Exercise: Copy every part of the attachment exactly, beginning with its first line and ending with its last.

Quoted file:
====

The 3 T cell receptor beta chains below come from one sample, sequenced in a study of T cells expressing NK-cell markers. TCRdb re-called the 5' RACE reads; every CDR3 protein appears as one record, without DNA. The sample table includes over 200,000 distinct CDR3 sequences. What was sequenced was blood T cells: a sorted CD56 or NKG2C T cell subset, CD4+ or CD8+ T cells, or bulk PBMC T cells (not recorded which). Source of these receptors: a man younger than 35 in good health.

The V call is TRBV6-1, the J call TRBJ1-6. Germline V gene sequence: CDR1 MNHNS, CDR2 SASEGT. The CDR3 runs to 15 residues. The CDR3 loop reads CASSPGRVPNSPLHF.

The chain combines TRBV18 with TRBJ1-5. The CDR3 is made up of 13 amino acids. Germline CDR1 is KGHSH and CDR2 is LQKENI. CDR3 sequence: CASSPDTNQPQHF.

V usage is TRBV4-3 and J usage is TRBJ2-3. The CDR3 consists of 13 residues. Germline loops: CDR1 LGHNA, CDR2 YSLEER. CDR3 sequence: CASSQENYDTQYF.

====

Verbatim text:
The 3 T cell receptor beta chains below come from one sample, sequenced in a study of T cells expressing NK-cell markers. TCRdb re-called the 5' RACE reads; every CDR3 protein appears as one record, without DNA. The sample table includes over 200,000 distinct CDR3 sequences. What was sequenced was blood T cells: a sorted CD56 or NKG2C T cell subset, CD4+ or CD8+ T cells, or bulk PBMC T cells (not recorded which). Source of these receptors: a man younger than 35 in good health.

The V call is TRBV6-1, the J call TRBJ1-6. Germline V gene sequence: CDR1 MNHNS, CDR2 SASEGT. The CDR3 runs to 15 residues. The CDR3 loop reads CASSPGRVPNSPLHF.

The chain combines TRBV18 with TRBJ1-5. The CDR3 is made up of 13 amino acids. Germline CDR1 is KGHSH and CDR2 is LQKENI. CDR3 sequence: CASSPDTNQPQHF.

V usage is TRBV4-3 and J usage is TRBJ2-3. The CDR3 consists of 13 residues. Germline loops: CDR1 LGHNA, CDR2 YSLEER. CDR3 sequence: CASSQENYDTQYF.